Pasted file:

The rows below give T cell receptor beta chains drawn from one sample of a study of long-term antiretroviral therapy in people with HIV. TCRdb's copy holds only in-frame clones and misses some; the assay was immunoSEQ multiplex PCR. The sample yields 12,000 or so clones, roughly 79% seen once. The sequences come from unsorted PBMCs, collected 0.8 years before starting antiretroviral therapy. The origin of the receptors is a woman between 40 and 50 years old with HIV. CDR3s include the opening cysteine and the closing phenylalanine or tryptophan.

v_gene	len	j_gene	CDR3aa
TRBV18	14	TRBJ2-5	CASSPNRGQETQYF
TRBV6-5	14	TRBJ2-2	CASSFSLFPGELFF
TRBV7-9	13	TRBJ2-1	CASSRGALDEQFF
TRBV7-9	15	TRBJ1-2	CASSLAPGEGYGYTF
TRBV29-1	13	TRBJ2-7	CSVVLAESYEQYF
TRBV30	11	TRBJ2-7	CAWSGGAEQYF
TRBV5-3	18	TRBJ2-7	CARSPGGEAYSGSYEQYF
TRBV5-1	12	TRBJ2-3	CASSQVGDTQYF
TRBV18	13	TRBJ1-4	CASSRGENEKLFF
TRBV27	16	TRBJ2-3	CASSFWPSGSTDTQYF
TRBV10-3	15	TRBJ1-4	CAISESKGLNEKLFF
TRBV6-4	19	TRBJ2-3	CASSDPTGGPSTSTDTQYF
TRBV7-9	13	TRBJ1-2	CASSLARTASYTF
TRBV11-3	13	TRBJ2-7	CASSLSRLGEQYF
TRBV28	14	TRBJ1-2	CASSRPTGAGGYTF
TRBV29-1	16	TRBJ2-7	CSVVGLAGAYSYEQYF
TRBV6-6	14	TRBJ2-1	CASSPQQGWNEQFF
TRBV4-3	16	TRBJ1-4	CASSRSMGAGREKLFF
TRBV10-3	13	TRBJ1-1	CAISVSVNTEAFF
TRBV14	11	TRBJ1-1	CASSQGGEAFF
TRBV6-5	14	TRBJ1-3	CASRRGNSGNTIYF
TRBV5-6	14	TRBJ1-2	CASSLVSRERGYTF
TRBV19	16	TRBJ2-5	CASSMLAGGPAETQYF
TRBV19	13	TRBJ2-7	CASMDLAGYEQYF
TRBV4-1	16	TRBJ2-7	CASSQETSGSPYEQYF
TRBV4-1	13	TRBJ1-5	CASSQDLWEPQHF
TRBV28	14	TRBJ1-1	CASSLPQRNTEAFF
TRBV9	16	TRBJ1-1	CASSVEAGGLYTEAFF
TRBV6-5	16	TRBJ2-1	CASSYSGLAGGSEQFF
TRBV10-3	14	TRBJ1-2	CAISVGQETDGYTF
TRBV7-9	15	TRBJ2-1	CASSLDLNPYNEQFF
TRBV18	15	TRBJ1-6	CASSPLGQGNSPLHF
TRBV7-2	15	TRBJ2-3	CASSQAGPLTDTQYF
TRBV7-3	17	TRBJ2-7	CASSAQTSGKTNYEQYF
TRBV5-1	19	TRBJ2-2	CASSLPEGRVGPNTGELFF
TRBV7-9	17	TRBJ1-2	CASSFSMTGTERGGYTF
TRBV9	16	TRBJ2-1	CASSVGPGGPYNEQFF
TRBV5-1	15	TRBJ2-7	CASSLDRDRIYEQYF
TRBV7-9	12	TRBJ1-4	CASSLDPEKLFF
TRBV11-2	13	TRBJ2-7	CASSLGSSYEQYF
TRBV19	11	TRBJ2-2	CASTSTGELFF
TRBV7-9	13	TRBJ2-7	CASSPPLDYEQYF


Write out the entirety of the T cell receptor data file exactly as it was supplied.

The rows below give T cell receptor beta chains drawn from one sample of a study of long-term antiretroviral therapy in people with HIV. TCRdb's copy holds only in-frame clones and misses some; the assay was immunoSEQ multiplex PCR. The sample yields 12,000 or so clones, roughly 79% seen once. The sequences come from unsorted PBMCs, collected 0.8 years before starting antiretroviral therapy. The origin of the receptors is a woman between 40 and 50 years old with HIV. CDR3s include the opening cysteine and the closing phenylalanine or tryptophan.

v_gene	len	j_gene	CDR3aa
TRBV18	14	TRBJ2-5	CASSPNRGQETQYF
TRBV6-5	14	TRBJ2-2	CASSFSLFPGELFF
TRBV7-9	13	TRBJ2-1	CASSRGALDEQFF
TRBV7-9	15	TRBJ1-2	CASSLAPGEGYGYTF
TRBV29-1	13	TRBJ2-7	CSVVLAESYEQYF
TRBV30	11	TRBJ2-7	CAWSGGAEQYF
TRBV5-3	18	TRBJ2-7	CARSPGGEAYSGSYEQYF
TRBV5-1	12	TRBJ2-3	CASSQVGDTQYF
TRBV18	13	TRBJ1-4	CASSRGENEKLFF
TRBV27	16	TRBJ2-3	CASSFWPSGSTDTQYF
TRBV10-3	15	TRBJ1-4	CAISESKGLNEKLFF
TRBV6-4	19	TRBJ2-3	CASSDPTGGPSTSTDTQYF
TRBV7-9	13	TRBJ1-2	CASSLARTASYTF
TRBV11-3	13	TRBJ2-7	CASSLSRLGEQYF
TRBV28	14	TRBJ1-2	CASSRPTGAGGYTF
TRBV29-1	16	TRBJ2-7	CSVVGLAGAYSYEQYF
TRBV6-6	14	TRBJ2-1	CASSPQQGWNEQFF
TRBV4-3	16	TRBJ1-4	CASSRSMGAGREKLFF
TRBV10-3	13	TRBJ1-1	CAISVSVNTEAFF
TRBV14	11	TRBJ1-1	CASSQGGEAFF
TRBV6-5	14	TRBJ1-3	CASRRGNSGNTIYF
TRBV5-6	14	TRBJ1-2	CASSLVSRERGYTF
TRBV19	16	TRBJ2-5	CASSMLAGGPAETQYF
TRBV19	13	TRBJ2-7	CASMDLAGYEQYF
TRBV4-1	16	TRBJ2-7	CASSQETSGSPYEQYF
TRBV4-1	13	TRBJ1-5	CASSQDLWEPQHF
TRBV28	14	TRBJ1-1	CASSLPQRNTEAFF
TRBV9	16	TRBJ1-1	CASSVEAGGLYTEAFF
TRBV6-5	16	TRBJ2-1	CASSYSGLAGGSEQFF
TRBV10-3	14	TRBJ1-2	CAISVGQETDGYTF
TRBV7-9	15	TRBJ2-1	CASSLDLNPYNEQFF
TRBV18	15	TRBJ1-6	CASSPLGQGNSPLHF
TRBV7-2	15	TRBJ2-3	CASSQAGPLTDTQYF
TRBV7-3	17	TRBJ2-7	CASSAQTSGKTNYEQYF
TRBV5-1	19	TRBJ2-2	CASSLPEGRVGPNTGELFF
TRBV7-9	17	TRBJ1-2	CASSFSMTGTERGGYTF
TRBV9	16	TRBJ2-1	CASSVGPGGPYNEQFF
TRBV5-1	15	TRBJ2-7	CASSLDRDRIYEQYF
TRBV7-9	12	TRBJ1-4	CASSLDPEKLFF
TRBV11-2	13	TRBJ2-7	CASSLGSSYEQYF
TRBV19	11	TRBJ2-2	CASTSTGELFF
TRBV7-9	13	TRBJ2-7	CASSPPLDYEQYF